Biotech Firm Implanted Brain Chips In 50 People For Ailments

Blackrock Neurotech, a biotech firm headquartered in Salt Lake City, has implanted brain chips in 50 people to treat ailments. These chips enable individuals to control robotic limbs and wheelchairs, play video games, and even sense feelings.

While Elon Musk and the people at Neuralink are trying to get FDA approval to test their Neuralink BCIs on people and get them approved for medical uses, a biotech in Utah seems to have beaten them to the goal, quite handsomely, and has already implanted brain chips in dozens of patients.

Blackrock Neurotech, headquartered in Salt Lake City, aspires to cure physical disability, blindness, deafness, and depression. The NeuroPort Array chip enables individuals to control robotic limbs and wheelchairs, play video games, and even sense feelings.

It works by using nearly 100 microneedles that attach to the brain and read electrical signals produced by someone’s thoughts. More than three dozen people have so far received it. The device was first implanted in a human in 2004. Company leaders hope to bring it to market soon, announcing in 2021 they aimed for the next year.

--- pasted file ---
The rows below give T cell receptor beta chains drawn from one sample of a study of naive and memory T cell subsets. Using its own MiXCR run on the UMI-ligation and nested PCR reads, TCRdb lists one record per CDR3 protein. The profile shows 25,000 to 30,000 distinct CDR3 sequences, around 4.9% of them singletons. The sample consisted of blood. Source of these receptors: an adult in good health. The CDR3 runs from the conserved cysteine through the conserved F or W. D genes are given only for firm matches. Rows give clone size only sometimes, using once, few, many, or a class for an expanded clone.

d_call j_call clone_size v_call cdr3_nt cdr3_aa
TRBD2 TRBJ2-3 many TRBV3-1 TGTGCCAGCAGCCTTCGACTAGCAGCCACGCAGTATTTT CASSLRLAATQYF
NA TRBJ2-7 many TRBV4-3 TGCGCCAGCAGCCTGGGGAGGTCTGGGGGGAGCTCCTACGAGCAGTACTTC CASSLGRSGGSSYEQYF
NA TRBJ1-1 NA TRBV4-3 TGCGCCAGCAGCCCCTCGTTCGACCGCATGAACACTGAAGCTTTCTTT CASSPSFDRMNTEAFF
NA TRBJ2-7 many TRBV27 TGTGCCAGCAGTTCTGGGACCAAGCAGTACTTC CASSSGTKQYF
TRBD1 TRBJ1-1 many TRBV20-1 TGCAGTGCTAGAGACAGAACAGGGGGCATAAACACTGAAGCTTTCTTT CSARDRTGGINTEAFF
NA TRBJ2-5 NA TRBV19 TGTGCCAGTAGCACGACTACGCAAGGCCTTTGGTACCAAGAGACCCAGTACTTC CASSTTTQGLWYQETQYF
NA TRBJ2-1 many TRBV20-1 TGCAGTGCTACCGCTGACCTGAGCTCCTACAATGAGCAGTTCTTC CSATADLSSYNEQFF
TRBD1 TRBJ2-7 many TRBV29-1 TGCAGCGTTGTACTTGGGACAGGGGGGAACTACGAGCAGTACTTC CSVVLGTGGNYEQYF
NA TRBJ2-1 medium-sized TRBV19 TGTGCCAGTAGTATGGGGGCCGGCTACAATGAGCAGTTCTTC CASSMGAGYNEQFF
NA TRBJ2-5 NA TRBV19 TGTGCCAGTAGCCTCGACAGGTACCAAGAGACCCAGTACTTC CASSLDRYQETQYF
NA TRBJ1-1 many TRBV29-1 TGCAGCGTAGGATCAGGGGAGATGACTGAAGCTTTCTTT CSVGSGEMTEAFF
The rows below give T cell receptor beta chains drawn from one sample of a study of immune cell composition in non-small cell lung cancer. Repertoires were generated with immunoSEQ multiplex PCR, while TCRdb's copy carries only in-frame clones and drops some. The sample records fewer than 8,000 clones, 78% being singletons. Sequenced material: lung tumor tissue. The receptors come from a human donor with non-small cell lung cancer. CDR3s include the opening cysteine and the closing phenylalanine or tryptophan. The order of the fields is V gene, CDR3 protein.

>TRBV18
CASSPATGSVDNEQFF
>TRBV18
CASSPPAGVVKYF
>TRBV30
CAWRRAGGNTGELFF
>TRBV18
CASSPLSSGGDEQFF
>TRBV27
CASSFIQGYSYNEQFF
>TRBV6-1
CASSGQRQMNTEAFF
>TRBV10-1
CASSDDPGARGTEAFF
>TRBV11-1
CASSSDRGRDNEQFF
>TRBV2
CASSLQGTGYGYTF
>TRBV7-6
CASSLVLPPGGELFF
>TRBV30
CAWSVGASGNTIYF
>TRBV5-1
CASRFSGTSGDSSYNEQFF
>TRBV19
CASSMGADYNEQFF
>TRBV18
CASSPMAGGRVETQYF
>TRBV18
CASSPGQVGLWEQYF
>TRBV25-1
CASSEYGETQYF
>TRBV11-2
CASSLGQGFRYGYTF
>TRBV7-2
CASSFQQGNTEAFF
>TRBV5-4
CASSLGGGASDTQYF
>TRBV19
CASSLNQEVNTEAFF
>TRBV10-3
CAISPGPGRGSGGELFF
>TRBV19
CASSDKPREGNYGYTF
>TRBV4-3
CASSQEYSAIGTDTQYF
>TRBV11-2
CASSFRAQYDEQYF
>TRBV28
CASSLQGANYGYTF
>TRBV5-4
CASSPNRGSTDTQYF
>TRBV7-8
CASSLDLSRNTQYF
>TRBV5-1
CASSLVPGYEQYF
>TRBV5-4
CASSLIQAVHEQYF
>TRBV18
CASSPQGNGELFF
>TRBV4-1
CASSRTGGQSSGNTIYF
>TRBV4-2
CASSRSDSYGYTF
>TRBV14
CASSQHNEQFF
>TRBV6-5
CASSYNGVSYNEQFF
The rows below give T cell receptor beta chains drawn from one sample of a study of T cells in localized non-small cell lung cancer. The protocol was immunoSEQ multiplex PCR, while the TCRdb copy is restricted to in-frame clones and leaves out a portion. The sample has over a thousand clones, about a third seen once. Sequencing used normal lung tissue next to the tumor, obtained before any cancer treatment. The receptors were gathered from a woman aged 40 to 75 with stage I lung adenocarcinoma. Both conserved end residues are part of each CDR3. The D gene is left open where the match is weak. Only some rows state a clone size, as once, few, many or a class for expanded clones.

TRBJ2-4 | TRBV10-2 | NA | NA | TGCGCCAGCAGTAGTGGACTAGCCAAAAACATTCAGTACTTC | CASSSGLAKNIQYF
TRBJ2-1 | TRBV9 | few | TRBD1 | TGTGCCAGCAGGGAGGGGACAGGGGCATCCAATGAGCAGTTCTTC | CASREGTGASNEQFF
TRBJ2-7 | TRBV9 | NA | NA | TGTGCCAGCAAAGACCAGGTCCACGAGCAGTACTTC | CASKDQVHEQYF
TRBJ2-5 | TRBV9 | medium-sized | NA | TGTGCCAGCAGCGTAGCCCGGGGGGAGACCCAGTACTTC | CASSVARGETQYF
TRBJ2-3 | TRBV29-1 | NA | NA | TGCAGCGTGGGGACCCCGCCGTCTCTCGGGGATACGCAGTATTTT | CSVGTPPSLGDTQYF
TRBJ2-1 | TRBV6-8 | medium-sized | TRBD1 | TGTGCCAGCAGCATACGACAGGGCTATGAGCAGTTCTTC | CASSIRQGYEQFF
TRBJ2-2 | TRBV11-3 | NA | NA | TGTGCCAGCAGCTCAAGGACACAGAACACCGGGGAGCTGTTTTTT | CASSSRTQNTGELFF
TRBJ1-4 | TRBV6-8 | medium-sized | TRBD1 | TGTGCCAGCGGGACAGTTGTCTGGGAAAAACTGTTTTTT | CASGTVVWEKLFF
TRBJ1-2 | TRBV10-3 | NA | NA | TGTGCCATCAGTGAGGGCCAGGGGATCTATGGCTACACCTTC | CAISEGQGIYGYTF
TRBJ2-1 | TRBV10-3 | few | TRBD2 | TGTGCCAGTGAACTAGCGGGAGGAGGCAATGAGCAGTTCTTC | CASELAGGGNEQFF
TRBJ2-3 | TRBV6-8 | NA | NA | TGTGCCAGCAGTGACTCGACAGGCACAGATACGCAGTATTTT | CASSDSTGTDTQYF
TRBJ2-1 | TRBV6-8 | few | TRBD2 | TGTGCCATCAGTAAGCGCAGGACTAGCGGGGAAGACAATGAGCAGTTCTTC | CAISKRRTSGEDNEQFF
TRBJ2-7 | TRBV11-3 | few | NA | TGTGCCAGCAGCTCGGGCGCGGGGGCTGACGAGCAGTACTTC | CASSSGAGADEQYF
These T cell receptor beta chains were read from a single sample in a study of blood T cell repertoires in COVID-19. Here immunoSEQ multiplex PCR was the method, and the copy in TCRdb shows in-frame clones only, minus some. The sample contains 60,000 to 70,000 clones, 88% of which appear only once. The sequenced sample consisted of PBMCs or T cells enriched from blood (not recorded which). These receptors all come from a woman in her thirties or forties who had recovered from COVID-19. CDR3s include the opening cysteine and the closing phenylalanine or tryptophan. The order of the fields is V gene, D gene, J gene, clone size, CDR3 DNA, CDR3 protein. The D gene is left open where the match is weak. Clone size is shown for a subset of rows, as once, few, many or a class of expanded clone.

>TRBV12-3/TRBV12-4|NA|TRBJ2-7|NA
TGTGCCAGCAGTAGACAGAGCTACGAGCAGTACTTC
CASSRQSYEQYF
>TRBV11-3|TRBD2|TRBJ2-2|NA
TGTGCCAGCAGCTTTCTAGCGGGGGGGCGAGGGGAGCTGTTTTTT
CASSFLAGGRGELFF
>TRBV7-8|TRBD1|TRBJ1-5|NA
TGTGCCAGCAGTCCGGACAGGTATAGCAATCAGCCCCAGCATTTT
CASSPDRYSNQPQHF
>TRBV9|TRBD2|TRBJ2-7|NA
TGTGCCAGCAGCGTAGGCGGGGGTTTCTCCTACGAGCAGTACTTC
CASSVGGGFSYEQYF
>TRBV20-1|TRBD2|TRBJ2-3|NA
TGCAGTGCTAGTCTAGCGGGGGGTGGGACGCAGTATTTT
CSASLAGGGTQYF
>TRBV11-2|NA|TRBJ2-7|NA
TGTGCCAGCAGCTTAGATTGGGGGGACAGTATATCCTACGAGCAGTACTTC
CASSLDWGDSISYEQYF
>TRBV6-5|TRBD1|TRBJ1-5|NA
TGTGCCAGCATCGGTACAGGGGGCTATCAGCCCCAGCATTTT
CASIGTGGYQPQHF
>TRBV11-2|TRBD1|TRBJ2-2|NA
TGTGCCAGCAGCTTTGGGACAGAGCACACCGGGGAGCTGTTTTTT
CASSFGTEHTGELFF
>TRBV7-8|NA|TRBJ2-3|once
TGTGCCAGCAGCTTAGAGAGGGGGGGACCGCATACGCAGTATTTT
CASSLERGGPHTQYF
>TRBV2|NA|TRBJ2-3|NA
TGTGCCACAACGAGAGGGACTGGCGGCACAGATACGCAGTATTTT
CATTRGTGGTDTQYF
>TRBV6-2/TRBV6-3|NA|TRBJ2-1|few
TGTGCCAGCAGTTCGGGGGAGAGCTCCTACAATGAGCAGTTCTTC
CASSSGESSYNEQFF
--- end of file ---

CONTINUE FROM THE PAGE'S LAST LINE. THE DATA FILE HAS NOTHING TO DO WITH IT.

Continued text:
“We are the only business with direct-brain BCI implants in humans,” said Marcus Gerhardt, co-founder of Blackrock. “With simply their brain impulses, our implanted arrays have enabled patients to link directly to computers, control robotic limbs and wheelchairs, play video games, and even restore feeling.”

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Blackrock’s approach employs an implanted microchip with 96 arrays, which are little needle-shaped brain chips capable of reading and stimulating electrical impulses. It may be put anywhere on the surface of the brain. Multiple devices can be implanted in the brain of the same person.

The device monitors electrical impulses created by the wearer’s thoughts after implantation. These signals are decoded by machine learning software into digital commands such as cursor movements, which may be utilised to operate prostheses and computer equipment.

This can assist someone in drawing with a robotic arm, utilising computer programmes, or controlling a wheelchair or prosthetic limb. However, the company is now seeking FDA approval for devices designed for use outside of the lab, such as those used by people with paralysis at home.

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